Front Page Titles (by Subject) Part I, Chapter III: Imperialism as an Outlet for Population - Imperialism: A Study
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Part I, Chapter III: Imperialism as an Outlet for Population - John A. Hobson, Imperialism: A Study 
Imperialism: A Study (New York, James Pott & Co., 1902).
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Part I, Chapter III
Imperialism as an Outlet for Population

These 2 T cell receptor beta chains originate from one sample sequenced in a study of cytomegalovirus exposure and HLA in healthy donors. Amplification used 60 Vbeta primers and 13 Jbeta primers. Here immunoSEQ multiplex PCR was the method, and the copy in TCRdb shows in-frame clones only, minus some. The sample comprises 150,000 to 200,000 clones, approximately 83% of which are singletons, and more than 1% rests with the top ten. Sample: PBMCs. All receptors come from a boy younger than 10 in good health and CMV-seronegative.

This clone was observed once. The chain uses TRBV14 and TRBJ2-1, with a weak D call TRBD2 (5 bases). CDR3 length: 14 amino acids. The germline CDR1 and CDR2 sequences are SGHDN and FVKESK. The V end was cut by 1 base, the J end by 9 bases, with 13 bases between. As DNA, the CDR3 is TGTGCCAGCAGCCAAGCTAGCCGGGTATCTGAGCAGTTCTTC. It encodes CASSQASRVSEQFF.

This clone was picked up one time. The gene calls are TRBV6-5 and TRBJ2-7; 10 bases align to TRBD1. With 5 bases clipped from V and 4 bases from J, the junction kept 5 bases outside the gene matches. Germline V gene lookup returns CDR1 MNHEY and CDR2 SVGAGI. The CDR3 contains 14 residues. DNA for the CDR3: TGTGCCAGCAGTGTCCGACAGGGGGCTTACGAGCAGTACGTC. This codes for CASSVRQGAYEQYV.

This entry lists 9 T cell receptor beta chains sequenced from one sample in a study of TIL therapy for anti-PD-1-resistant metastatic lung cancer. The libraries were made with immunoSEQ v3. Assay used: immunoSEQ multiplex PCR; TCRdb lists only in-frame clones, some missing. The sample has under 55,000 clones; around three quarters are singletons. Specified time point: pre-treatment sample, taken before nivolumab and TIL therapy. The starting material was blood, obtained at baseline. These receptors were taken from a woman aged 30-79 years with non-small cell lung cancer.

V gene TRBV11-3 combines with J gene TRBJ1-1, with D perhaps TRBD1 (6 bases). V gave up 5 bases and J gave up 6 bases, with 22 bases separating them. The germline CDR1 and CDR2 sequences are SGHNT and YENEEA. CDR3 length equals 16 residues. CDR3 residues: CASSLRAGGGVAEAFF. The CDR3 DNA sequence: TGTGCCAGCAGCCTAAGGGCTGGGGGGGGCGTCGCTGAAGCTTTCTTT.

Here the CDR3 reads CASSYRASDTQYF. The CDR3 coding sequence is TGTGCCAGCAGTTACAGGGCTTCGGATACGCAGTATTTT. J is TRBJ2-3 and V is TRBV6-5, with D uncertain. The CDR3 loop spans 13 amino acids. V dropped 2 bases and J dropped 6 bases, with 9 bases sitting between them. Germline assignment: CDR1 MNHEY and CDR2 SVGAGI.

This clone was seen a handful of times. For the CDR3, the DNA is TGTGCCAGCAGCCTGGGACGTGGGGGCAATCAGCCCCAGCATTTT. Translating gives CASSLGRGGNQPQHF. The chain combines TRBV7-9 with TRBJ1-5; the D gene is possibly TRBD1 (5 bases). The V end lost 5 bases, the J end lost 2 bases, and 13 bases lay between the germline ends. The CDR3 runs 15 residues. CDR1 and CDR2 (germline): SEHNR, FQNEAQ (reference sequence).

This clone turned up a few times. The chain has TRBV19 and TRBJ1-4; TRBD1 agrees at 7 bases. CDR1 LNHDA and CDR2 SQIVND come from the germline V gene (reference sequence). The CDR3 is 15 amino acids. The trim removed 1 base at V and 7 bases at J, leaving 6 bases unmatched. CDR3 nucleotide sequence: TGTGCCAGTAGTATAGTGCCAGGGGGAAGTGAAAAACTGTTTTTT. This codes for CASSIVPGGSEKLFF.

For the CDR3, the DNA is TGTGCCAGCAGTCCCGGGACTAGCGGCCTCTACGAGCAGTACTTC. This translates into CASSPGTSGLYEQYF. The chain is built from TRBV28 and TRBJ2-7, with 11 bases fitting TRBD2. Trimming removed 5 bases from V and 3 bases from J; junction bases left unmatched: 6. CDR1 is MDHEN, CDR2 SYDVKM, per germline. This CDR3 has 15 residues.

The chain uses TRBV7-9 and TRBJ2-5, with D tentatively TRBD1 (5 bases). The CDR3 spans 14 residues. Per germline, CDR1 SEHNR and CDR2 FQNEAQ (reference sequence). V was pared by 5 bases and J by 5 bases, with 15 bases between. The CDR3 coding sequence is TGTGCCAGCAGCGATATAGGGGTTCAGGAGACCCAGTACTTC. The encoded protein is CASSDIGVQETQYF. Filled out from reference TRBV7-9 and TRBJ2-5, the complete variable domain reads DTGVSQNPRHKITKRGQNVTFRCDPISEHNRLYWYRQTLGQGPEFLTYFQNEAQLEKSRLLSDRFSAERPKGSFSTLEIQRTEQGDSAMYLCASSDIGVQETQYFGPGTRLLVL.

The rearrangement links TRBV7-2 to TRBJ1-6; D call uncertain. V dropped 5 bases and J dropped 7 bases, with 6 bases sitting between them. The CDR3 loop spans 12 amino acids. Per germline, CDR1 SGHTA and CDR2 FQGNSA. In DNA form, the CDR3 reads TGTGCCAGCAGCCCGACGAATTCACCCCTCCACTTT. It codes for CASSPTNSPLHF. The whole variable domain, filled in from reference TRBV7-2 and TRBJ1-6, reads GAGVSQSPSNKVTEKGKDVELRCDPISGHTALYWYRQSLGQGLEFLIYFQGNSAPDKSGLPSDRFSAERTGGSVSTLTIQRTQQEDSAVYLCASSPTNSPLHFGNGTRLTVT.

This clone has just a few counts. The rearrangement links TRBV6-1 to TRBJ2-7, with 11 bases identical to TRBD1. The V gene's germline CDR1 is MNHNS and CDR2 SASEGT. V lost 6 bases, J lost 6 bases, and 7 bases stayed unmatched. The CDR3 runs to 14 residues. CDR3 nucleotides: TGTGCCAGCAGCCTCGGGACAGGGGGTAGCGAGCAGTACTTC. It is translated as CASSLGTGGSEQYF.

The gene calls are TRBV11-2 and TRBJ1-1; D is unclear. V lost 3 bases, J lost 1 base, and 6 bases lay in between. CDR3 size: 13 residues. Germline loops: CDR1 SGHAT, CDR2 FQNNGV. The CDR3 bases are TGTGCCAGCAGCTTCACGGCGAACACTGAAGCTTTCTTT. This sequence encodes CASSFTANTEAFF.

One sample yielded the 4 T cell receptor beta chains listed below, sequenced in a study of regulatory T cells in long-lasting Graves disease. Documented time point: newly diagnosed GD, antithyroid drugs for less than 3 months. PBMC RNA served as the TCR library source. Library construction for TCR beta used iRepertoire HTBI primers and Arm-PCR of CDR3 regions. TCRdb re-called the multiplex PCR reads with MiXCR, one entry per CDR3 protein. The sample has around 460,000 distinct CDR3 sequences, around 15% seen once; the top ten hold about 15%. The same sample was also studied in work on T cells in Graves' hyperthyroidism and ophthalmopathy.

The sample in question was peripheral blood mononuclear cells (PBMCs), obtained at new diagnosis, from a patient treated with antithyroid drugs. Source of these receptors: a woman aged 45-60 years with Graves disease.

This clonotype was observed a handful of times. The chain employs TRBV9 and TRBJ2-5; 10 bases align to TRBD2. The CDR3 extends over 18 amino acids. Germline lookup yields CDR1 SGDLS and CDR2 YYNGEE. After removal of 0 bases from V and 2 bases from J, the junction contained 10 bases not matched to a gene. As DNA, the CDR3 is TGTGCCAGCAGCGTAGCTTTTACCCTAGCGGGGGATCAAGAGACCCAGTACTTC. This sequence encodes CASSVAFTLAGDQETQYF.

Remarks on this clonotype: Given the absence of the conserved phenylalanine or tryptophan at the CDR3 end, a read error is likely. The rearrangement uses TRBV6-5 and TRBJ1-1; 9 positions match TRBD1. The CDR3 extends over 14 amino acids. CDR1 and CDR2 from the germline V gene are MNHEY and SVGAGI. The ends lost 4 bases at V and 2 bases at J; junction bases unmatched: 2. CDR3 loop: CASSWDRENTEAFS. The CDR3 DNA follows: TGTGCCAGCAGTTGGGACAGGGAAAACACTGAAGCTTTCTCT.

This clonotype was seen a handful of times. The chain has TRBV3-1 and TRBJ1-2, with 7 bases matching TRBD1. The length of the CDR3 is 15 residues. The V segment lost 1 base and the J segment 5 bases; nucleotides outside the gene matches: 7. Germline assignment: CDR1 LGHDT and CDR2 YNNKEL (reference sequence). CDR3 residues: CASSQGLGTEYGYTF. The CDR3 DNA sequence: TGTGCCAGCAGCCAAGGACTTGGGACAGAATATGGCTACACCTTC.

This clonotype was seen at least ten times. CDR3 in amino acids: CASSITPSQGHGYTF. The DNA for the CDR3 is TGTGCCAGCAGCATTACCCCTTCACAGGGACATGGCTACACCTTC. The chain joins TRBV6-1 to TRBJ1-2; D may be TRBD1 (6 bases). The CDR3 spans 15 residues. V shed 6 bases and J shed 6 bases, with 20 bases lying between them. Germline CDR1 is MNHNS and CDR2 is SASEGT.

There is a widely prevalent belief that imperial expansion is desirable, or even necessary, in order to absorb and utilise the surplus of our ever-growing population. "The reproductive powers of nature," runs the argument, "brook no restraint: the most dominant force in history is the tendency of population to overflow its ancient banks, seeking fuller and easier subsistence. Great Britain is one of the most congested areas in the world; her growing population cannot find enough remunerative occupation within these islands; professional and working-classes alike find it more and more difficult to earn a decent and secure living, every labour market is overstocked, emigration is a prime economic necessity. Now; those who under such pressure leave our shores consist largely of the strongest and most energetic stuff the nation contains. Many of these people, whose permanent alienation would be a heavy loss, have been saved to the Empire by the policy of imperial expansion: they have settled either in vacant places of the earth which they have seized and kept under British rule, or in places where they have set up a definitely British supremacy over lower races of existing inhabitants. It is our most urgent national interest that this surplus emigrant population shall settle in lands which are under the British flag, and we must therefore maintain a constant policy of extending the political control of Great Britain so as to cover the new homes to which these people betake themselves in pursuit of employment." This motive is closely linked with other economic motives relating to trade and investments. The establishment of British trade, and especially of British capital, in foreign lands naturally attracts a certain British population; traders, engineers, overseers, and mechanics are needed as entrepreneurs and managers. So wherever a new area is opened up to our trade and capital the nucleus of an outlander population is formed. Hence, of necessity, springs up a crop of political issues, an outlander problem: the British outlanders not satisfied with the foreign rule demand the intervention of their home Government. Thus the duty of protecting British subjects in a foreign country is identified with the duty of protecting British property, not merely the personal property of the outlanders, often a trivial matter, but the far larger stakes of the home investors. But apart from these cases of special interest, wherever any considerable number of British subjects settles in a savage or semi-civilised country they have a "right" to British protection, and since that protection can seldom be made effective without the exercise of direct British authority, the imperial ægis of Great Britain must be spread over all such areas, when a convenient occasion for such expansion presents itself.